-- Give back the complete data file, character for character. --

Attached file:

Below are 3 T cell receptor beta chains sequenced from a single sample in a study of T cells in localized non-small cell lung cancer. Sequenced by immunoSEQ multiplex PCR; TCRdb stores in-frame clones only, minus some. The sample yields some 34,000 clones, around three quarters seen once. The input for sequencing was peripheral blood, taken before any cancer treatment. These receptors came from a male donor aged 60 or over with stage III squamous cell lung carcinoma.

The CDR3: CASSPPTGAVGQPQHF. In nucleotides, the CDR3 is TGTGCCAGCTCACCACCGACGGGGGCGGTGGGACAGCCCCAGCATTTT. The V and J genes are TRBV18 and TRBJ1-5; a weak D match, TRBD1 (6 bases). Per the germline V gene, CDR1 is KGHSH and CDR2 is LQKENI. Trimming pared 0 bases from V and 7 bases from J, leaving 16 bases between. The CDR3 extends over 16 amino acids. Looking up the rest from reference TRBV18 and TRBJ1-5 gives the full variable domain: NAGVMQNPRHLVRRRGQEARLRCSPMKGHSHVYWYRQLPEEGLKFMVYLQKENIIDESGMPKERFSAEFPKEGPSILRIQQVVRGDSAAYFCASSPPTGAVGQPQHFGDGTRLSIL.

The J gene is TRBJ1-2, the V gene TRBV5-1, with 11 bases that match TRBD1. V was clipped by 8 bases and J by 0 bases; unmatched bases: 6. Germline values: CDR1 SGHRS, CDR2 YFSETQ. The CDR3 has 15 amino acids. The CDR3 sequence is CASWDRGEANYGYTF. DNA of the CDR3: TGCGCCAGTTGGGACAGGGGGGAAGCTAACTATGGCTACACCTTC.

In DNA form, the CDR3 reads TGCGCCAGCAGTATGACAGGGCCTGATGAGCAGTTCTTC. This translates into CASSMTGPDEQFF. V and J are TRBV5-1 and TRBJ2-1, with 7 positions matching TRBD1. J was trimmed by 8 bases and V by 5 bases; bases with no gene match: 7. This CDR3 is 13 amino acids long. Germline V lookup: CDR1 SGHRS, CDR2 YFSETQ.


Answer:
Below are 3 T cell receptor beta chains sequenced from a single sample in a study of T cells in localized non-small cell lung cancer. Sequenced by immunoSEQ multiplex PCR; TCRdb stores in-frame clones only, minus some. The sample yields some 34,000 clones, around three quarters seen once. The input for sequencing was peripheral blood, taken before any cancer treatment. These receptors came from a male donor aged 60 or over with stage III squamous cell lung carcinoma.

The CDR3: CASSPPTGAVGQPQHF. In nucleotides, the CDR3 is TGTGCCAGCTCACCACCGACGGGGGCGGTGGGACAGCCCCAGCATTTT. The V and J genes are TRBV18 and TRBJ1-5; a weak D match, TRBD1 (6 bases). Per the germline V gene, CDR1 is KGHSH and CDR2 is LQKENI. Trimming pared 0 bases from V and 7 bases from J, leaving 16 bases between. The CDR3 extends over 16 amino acids. Looking up the rest from reference TRBV18 and TRBJ1-5 gives the full variable domain: NAGVMQNPRHLVRRRGQEARLRCSPMKGHSHVYWYRQLPEEGLKFMVYLQKENIIDESGMPKERFSAEFPKEGPSILRIQQVVRGDSAAYFCASSPPTGAVGQPQHFGDGTRLSIL.

The J gene is TRBJ1-2, the V gene TRBV5-1, with 11 bases that match TRBD1. V was clipped by 8 bases and J by 0 bases; unmatched bases: 6. Germline values: CDR1 SGHRS, CDR2 YFSETQ. The CDR3 has 15 amino acids. The CDR3 sequence is CASWDRGEANYGYTF. DNA of the CDR3: TGCGCCAGTTGGGACAGGGGGGAAGCTAACTATGGCTACACCTTC.

In DNA form, the CDR3 reads TGCGCCAGCAGTATGACAGGGCCTGATGAGCAGTTCTTC. This translates into CASSMTGPDEQFF. V and J are TRBV5-1 and TRBJ2-1, with 7 positions matching TRBD1. J was trimmed by 8 bases and V by 5 bases; bases with no gene match: 7. This CDR3 is 13 amino acids long. Germline V lookup: CDR1 SGHRS, CDR2 YFSETQ.